Sure, most commercially successful albums, follow the current music trends of each era. But there are always exceptions, and those albums below are such exceptions:
(In chronological order)
1) Breakfast In America by Supertramp (1979)
By the time Breakfast In America was released, Pomp-Rock bands like Kansas and Styx, were considered outdated because of New Wave acts (such as The Police and Blondie) were on the top and Disco acts (such as Village People and Bee Gees) were still big, but Supertramp hit #1 in the US charts with this album.
2) Diana by Diana Ross (1980)
Well, with the beginning of the new decade, the Disco trend of the second half of the 70s suddenly died, and New Wave took over for good. Surprisingly, this was Diana Ross’ biggest selling album, even if it was considered passé by the time of its release.
3) Paradise Theatre by Styx (1981)
As I said in #1, Pomp-Rock was considered outdated in 1979. In 1981, it was even more outdated, and Synth-Pop started to rise. And surprisingly, it made the UK Top 10 as well, even though UK charts weren’t much into Pomp-Rock acts, especially in the early 80s.
4) Love Over Gold by Dire Straits (1982)
The most anti-synth band (perhaps), made it big in the most synthish year in music. Dire Straits were a special case indeed. They never followed current trends in music and they went their own way (maybe Brothers In Arms is more in-sync with the music trends of the time, compared with the other albums), but still they were massive, especially in the first half of the 80s.
5) Metal Health by Quiet Riot (1983)
In 1983 Heavy Metal wasn’t some unknown obscure genre. It existed, but if you wanted to write a hit, then you’d definitely not go for Heavy Metal. Despite their music was considered anti-mainstream by the time, Quiet Riot made it mainstream, by helping acts like Motley Crue and Ratt, make it big during the next years.
6) Born In The USA by Bruce Springsteen (1984)
The only song from the album that it’s an 80s tune, is Dancing In The Dark, which was the biggest hit of the album. Maybe My Hometown by some degree as well. The rest of the album sticks with the Heartland Rock style Bruce is known for. Still, Bruce dominated the charts with this album. Maybe was it because of its cover? Or because he gained airplay from MTV? Who knows?
7) The Dream Of The Blue Turtles by Sting (1985)
Once he went Solo, Sting followed a totally different direction, than the one from his years with The Police. He went into a jazzy anti-mainstream direction, but surprisingly he was always topping the charts around the world. His Solo debut is such an example. I believe this has to do with the fact that he was Sting, thanks to his fame with The Police. Perhaps if he was someone else, his albums would flop.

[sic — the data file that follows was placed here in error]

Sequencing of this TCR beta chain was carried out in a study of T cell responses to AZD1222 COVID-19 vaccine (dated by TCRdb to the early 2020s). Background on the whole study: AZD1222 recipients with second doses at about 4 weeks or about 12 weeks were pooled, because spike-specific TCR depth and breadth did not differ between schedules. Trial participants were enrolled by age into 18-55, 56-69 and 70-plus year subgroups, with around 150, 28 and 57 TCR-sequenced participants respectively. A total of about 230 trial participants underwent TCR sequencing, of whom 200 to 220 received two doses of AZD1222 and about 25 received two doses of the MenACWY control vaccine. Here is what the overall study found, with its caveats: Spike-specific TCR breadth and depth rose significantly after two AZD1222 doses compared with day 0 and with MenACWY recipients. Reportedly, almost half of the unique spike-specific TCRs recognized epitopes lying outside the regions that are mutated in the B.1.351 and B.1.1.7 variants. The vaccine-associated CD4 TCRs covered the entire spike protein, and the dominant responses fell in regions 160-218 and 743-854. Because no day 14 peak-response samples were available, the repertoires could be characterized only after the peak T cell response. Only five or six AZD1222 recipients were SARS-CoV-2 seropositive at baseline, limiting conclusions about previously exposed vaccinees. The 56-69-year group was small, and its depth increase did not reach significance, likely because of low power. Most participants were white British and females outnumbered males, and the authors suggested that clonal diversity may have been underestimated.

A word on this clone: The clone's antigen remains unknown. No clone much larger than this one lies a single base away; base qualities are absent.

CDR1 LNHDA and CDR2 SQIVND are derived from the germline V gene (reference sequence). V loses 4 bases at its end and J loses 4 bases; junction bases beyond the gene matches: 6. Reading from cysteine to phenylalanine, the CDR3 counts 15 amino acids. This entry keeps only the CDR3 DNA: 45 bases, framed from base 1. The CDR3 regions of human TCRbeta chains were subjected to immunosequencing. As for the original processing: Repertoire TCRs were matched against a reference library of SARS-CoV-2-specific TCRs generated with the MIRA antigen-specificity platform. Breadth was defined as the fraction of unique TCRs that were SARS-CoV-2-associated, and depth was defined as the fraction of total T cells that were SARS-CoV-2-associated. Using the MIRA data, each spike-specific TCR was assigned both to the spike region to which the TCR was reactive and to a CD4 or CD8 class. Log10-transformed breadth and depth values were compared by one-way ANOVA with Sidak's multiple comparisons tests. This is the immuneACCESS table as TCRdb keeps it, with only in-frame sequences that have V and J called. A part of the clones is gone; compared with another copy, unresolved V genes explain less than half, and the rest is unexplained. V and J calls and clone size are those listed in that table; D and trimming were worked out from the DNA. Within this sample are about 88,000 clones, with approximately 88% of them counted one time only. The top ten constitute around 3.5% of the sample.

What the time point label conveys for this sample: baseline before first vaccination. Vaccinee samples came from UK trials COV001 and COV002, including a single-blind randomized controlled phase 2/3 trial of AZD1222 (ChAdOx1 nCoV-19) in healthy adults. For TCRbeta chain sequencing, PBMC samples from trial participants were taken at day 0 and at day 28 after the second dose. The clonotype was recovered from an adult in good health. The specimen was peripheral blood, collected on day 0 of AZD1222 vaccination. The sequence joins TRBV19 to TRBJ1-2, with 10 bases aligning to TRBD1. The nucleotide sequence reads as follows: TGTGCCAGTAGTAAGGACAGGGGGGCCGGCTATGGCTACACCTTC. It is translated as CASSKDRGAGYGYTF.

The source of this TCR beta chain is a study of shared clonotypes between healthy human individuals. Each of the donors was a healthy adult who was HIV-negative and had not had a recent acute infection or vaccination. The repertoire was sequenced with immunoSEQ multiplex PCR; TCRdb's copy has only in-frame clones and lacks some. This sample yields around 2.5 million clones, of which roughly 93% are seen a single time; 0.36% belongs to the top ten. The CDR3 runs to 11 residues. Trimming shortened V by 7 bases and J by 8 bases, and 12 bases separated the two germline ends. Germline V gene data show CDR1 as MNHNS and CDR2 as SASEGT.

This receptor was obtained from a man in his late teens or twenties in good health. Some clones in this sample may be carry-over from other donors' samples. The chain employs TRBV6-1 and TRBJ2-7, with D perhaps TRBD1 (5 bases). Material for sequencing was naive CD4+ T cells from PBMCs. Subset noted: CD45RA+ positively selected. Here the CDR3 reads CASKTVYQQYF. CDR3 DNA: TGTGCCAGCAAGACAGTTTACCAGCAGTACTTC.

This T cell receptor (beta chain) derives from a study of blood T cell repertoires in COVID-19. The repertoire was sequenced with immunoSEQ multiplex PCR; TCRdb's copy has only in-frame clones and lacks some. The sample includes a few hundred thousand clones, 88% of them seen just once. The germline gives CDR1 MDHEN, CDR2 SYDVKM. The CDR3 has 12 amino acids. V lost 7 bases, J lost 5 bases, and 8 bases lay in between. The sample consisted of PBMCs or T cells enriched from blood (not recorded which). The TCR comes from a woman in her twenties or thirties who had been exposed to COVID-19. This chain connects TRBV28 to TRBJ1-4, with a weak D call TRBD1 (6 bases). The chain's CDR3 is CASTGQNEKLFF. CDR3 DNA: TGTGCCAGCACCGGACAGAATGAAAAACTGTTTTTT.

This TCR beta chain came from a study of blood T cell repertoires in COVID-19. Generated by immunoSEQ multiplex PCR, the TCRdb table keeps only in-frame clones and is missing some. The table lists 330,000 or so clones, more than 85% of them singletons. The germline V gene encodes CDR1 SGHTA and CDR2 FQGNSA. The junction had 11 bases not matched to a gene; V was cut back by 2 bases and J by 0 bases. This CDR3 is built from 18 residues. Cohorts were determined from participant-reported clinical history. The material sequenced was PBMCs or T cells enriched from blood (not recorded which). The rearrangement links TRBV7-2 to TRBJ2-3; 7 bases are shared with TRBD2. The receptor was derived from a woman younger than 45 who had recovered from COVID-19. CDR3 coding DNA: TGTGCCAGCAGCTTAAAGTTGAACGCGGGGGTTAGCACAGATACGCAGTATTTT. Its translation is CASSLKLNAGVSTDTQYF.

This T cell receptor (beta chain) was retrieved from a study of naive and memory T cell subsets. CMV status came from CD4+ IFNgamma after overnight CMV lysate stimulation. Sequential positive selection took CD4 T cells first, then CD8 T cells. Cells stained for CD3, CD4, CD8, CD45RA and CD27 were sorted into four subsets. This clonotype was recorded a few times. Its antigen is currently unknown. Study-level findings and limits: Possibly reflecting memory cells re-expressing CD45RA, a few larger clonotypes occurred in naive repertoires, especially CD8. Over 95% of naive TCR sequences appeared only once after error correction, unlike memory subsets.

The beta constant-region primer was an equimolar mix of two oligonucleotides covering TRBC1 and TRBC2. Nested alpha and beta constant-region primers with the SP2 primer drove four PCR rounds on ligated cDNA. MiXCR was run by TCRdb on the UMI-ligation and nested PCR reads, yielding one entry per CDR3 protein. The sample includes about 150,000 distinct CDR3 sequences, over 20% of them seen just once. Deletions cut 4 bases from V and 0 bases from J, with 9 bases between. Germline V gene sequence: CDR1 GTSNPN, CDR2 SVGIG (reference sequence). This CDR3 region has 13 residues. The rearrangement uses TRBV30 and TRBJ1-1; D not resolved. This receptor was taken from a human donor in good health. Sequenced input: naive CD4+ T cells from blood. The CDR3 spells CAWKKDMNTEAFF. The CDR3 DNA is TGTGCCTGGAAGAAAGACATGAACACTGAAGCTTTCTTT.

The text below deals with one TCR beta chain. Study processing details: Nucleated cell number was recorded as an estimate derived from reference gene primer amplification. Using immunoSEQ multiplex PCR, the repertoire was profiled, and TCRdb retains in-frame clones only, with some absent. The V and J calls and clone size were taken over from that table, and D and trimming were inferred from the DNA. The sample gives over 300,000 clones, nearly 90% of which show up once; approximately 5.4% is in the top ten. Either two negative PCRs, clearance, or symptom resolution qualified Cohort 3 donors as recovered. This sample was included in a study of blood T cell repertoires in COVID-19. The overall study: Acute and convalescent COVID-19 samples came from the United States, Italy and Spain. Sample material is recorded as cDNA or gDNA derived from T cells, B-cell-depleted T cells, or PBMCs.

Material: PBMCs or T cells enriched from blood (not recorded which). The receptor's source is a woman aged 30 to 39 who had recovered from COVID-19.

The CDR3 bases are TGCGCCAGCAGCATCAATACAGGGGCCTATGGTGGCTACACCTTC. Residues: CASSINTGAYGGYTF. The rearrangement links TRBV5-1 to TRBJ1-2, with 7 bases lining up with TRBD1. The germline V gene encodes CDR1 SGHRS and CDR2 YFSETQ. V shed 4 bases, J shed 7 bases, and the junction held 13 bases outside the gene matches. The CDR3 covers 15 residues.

8. Fore! By Huey Lewis And The News (1986)
Huey Lewis And The News’ music, was always outside of the mainstream world, but still they managed to be on the top of the charts throughout of the 80s. Maybe it was because their music appeared in popular movies by the time? Well, personally that would be my guess!
9) E.S.P. by Bee Gees (1987)
Bee Gees weren’t big anymore in the 80s, but this album was more like a comeback album. It was big especially in continental Europe area. Not much in the UK or US, but again, like many 60s and 70s bands, when they tried to go 80s, they didn’t fully capture the spirit of the overall 80s music.
10) Watermark by Enya (1988)
Now this is the most extraordinary case among the list for sure. I am pretty sure, that nobody would have thought that a New Age act, would top the charts, and even make it to the American market. New Age was never a mainstream thing, but it has more like a cult following.
11) Mystery Girl by Roy Orbison (1989)
Well this album is considered Pop-Rock more or less which is an all-time classic genre, but not “Pop-Rock made in ’89”. It has a retro (by the time) Pop-Rock sound. Roy Orbison was a forgotten artist during the 80s, till he made a comeback with the group Travelling Wilburys. Maybe the success of the album might be related with his death, and if he was still alive nobody knows whether the album would flop or continue the success he had with Travelling Wilburys.
12) Violator by Depeche Mode (1990)
By the turn of the decade, the Synth-Pop genre pretty much died. Although Depeche Mode managed to pull it through with the all-time classic singles Personal Jesus and Enjoy The Silence. I cannot tell why Depeche Mode, didn’t fade away from the spotlight, unlike most 80s Synth bands though.
13) Slave To The Grind by Skid Row (1991)
By 1991, the Rock scene changed drastically. Most 80s Rock bands were dropped by their labels, in favor of the Grunge genre. Guess Skid Row were lucky here and made it in time though. The Grunge bomb exploded in September of ’91, with Nevermind by Nirvana. If Slave To The Grind, was released a few months later, then perhaps they’d never see a #1 in the albums charts.
14) Adrenalize by Def Leppard (1992)
As I said in #13, once Grunge took over most Rock bands of the 80s were vanished. This album came out at a time where Def Leppard’s music was considered outdated, so it was pretty obvious that this album would possibly flop. Luckily it didn’t, despite remaining faithful to their Glam Metal style. Although after this album they changed their style, just in order to survive in the music business.
15) “The Spaghetti Incident?” by Guns ‘n Roses (1993)
By 1993 Grunge explosion has toned down, and it became Alternative Rock. Hard Rock was dead for years too. Still Guns ‘n Roses made it big once again sticking to the traditional Hard Rock sound of their debut, Appetite For Destruction. Although it didn’t sell as much as the debut or Use Your Illussion, it was still huge. A brave move to follow such a direction in 1993, indeed.